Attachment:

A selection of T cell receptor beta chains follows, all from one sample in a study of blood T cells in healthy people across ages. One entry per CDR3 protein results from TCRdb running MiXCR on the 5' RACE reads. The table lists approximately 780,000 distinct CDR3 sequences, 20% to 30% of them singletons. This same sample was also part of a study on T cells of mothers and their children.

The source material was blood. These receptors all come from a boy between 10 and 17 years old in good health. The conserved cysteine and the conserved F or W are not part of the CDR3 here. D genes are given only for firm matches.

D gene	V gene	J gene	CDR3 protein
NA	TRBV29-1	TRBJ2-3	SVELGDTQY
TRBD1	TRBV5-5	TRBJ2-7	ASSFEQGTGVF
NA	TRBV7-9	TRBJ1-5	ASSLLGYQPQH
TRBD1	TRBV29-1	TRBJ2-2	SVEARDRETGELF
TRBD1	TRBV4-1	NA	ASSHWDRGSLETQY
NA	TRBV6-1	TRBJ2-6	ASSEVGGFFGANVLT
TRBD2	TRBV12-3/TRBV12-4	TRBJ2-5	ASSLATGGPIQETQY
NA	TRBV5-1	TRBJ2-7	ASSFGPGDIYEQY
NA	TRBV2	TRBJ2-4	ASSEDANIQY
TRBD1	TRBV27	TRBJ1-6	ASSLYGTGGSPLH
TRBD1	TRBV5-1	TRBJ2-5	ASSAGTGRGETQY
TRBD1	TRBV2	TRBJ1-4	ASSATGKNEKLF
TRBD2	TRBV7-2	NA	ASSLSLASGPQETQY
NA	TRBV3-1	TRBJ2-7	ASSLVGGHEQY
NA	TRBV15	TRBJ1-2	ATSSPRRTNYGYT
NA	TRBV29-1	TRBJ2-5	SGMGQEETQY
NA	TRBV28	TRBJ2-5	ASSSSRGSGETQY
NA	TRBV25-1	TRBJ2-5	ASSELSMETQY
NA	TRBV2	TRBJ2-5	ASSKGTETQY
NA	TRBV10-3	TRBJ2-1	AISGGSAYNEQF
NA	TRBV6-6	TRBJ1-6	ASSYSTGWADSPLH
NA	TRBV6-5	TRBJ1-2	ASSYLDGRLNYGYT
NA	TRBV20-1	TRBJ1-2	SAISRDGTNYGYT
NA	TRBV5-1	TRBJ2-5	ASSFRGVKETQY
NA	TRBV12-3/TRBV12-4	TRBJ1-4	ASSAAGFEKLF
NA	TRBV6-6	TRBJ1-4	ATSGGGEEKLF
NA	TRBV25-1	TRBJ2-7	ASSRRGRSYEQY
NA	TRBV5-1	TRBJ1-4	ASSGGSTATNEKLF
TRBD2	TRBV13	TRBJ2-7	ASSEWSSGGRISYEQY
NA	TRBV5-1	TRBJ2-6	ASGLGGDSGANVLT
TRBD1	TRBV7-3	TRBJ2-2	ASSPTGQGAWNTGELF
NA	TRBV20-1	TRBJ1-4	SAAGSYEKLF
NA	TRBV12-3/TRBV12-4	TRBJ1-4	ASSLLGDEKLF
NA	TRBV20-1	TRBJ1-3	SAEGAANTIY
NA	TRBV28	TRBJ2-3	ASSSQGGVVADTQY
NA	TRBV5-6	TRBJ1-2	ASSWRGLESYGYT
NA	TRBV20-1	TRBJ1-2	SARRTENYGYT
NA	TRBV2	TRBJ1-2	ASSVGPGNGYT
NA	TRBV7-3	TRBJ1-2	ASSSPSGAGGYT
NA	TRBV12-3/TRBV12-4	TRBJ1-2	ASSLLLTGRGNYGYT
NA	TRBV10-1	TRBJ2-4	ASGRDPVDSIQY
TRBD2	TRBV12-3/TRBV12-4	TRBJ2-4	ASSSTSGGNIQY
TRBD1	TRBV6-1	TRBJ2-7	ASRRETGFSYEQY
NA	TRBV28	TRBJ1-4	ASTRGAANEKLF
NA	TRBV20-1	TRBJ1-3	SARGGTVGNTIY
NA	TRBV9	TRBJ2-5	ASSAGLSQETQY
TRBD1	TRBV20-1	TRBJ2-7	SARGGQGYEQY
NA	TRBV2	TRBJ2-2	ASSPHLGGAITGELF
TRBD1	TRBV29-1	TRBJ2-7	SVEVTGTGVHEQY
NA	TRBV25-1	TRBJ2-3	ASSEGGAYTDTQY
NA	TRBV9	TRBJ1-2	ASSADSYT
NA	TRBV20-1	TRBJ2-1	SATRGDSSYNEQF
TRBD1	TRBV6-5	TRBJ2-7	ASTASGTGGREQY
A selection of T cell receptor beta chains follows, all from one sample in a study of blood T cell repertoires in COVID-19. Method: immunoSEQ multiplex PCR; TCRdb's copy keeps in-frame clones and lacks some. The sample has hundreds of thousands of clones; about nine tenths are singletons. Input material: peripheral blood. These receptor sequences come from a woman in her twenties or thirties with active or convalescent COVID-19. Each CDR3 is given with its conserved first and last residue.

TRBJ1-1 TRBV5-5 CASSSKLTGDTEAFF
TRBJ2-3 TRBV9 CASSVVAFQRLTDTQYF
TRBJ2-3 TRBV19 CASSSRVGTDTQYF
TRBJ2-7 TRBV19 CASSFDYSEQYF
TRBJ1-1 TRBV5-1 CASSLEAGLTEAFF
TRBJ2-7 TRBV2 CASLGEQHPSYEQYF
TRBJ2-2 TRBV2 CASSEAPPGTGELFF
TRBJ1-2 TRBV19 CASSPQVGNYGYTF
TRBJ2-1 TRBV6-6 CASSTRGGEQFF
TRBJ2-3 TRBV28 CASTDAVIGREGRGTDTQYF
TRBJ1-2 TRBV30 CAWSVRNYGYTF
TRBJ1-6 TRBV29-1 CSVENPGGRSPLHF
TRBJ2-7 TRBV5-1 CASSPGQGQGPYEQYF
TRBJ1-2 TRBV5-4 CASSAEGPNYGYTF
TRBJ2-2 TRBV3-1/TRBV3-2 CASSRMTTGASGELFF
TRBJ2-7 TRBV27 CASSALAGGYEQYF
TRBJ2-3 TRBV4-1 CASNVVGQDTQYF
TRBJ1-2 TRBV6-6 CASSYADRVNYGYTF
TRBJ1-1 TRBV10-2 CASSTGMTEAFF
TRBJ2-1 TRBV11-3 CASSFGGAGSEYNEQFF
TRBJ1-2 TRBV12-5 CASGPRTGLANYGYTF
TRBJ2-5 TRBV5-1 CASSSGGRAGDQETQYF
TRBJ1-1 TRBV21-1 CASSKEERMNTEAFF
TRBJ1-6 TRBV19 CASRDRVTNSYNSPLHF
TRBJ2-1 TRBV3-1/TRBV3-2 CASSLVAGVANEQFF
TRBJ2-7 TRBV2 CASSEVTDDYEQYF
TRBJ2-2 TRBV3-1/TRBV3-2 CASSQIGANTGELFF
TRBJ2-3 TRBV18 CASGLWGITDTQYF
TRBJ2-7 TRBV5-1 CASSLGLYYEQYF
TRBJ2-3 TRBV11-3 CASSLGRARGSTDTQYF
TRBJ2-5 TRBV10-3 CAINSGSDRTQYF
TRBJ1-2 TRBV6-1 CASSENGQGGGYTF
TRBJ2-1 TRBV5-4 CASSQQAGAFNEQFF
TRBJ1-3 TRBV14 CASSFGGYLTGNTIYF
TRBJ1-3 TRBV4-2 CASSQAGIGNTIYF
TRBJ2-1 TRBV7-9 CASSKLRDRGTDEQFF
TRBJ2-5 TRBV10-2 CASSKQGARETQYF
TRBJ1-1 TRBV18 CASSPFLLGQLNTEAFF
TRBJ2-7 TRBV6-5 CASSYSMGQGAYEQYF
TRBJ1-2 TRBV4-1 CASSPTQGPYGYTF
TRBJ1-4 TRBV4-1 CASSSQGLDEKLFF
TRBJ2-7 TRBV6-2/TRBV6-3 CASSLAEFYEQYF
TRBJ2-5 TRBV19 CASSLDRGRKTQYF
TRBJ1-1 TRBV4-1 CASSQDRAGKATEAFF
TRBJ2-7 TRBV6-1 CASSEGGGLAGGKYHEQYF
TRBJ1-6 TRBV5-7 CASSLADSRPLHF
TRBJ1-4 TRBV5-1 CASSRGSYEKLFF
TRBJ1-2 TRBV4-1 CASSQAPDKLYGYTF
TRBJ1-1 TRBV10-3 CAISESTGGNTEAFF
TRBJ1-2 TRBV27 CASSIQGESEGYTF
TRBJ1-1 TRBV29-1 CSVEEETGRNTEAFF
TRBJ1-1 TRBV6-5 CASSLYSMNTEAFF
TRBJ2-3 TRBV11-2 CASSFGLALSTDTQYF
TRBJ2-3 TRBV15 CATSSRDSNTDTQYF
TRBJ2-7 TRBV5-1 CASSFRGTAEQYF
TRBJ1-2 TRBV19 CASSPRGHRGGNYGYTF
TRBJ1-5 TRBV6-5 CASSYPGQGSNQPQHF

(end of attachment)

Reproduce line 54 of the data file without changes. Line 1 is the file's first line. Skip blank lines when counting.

NA	TRBV9	TRBJ1-2	ASSADSYT